ICC plays down US threats

International Criminal Court says it will "continue to do its work undeterred", after US threatens it with sanctions.

Arutz Sheva Staff,

International Criminal Court at The Hague
International Criminal Court at The Hague
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The International Criminal Court (ICC) said on Tuesday it would "continue to do its work undeterred", after US National Security Adviser John Bolton threatened sanctions if the tribunal investigated US activities in Afghanistan.

The Hague-based court said it was an independent and impartial institution with the backing of 123 countries, according to Reuters.

"The ICC, as a court of law, will continue to do its work undeterred, in accordance with those principles and the overarching idea of the rule of law," said the court in a statement.

ICC prosecutor Fatou Bensouda said last year there was a “reasonable basis to believe” war crimes and crimes against humanity were committed in Afghanistan and that all sides in the conflict would be examined, including members of the US armed forces and Central Intelligence Agency.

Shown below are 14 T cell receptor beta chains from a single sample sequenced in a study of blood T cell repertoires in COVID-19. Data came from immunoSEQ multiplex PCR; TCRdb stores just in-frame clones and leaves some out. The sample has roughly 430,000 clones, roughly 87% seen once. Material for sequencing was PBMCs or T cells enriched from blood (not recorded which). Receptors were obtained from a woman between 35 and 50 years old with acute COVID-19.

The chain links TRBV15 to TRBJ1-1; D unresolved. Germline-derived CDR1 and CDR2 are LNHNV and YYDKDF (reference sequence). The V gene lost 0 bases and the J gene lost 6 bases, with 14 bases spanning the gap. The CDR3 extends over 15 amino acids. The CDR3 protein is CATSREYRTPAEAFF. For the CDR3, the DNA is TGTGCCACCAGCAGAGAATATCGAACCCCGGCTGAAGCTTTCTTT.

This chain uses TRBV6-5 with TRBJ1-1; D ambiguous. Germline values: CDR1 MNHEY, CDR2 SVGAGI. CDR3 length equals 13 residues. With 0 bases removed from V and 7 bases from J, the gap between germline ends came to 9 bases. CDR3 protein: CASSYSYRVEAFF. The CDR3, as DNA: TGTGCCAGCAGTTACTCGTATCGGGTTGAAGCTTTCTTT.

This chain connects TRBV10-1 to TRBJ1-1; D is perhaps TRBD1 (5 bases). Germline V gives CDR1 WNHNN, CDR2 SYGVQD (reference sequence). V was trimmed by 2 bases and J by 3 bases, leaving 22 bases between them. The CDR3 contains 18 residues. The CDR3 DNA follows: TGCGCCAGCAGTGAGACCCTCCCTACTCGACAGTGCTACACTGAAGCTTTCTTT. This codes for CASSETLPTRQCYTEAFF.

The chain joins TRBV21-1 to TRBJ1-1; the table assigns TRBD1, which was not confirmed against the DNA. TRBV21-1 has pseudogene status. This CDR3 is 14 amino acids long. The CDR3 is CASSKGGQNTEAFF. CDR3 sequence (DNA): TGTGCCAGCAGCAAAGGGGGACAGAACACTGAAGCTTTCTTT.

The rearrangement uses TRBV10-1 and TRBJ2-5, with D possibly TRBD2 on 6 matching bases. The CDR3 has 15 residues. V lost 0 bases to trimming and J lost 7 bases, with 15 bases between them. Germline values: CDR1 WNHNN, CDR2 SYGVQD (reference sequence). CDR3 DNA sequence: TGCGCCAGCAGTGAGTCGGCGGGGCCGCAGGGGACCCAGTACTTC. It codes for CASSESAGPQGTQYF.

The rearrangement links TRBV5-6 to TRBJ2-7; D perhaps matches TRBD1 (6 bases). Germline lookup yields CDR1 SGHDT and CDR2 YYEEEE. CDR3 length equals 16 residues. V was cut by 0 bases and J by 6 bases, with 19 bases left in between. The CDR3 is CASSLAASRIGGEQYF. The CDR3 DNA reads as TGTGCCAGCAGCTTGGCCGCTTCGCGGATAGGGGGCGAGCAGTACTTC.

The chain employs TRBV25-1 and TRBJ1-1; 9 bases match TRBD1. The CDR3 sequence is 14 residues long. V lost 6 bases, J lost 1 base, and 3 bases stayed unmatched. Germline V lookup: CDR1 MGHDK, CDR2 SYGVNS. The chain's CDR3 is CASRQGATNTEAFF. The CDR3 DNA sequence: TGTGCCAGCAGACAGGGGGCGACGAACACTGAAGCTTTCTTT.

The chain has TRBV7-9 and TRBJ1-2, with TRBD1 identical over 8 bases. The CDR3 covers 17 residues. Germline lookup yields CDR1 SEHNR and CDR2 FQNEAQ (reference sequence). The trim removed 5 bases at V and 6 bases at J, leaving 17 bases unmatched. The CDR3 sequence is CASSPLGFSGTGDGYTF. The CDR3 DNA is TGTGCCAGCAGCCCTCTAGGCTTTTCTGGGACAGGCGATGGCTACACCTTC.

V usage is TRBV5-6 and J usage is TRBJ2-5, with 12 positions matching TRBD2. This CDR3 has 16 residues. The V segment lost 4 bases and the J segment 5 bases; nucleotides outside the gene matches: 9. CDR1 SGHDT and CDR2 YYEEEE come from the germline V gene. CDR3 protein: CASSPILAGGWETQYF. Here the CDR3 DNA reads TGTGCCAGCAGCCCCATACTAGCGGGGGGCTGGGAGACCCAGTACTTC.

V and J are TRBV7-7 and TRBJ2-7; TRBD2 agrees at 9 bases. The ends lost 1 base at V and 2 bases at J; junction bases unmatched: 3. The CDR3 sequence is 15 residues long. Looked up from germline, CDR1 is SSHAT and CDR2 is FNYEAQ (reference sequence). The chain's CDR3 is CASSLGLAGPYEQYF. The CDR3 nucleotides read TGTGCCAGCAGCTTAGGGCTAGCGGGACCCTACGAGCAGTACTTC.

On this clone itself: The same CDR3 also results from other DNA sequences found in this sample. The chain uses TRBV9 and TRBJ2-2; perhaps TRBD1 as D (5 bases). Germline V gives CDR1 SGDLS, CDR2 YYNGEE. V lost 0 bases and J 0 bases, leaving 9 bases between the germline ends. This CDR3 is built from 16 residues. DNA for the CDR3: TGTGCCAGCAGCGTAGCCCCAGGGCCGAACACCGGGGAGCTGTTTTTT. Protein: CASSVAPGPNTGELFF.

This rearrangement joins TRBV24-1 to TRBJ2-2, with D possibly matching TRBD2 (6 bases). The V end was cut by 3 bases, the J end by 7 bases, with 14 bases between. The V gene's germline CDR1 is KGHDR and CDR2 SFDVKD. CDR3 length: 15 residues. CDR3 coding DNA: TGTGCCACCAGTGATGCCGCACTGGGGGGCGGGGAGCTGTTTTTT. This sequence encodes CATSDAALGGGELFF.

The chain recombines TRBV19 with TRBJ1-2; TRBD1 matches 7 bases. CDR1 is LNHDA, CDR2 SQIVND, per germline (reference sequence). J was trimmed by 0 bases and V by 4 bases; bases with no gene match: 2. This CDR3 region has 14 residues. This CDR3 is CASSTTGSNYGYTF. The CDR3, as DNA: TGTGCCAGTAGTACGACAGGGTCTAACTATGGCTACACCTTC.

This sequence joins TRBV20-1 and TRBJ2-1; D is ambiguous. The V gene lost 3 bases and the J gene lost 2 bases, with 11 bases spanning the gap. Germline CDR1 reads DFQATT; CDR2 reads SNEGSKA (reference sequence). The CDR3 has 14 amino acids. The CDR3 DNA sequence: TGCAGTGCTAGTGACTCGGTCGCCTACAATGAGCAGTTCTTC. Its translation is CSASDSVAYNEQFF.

"For all intents and purposes, the ICC is already dead to us," Bolton said at a meeting of the Federalist Society in Washington, D.C.

He called the organization "illegitimate," as well as “ineffective, unaccountable, and indeed outright dangerous."

Bolton stressed that the US would "fight back" if the ICC launched investigations into alleged war crimes committed by US forces in Afghanistan, and added that "the central aim of [the ICC’s] most vigorous supporters was to constrain the US."

Bolton in his remarks also slammed the Palestinian Authority (PA) for filing a war crimes complaint against Israel with the ICC after the Israeli Supreme Court allowed the evacuation of an illegal Bedouin village.

“We will not allow the ICC or any other organization to constrain Israel’s right to self-defense,” he said.








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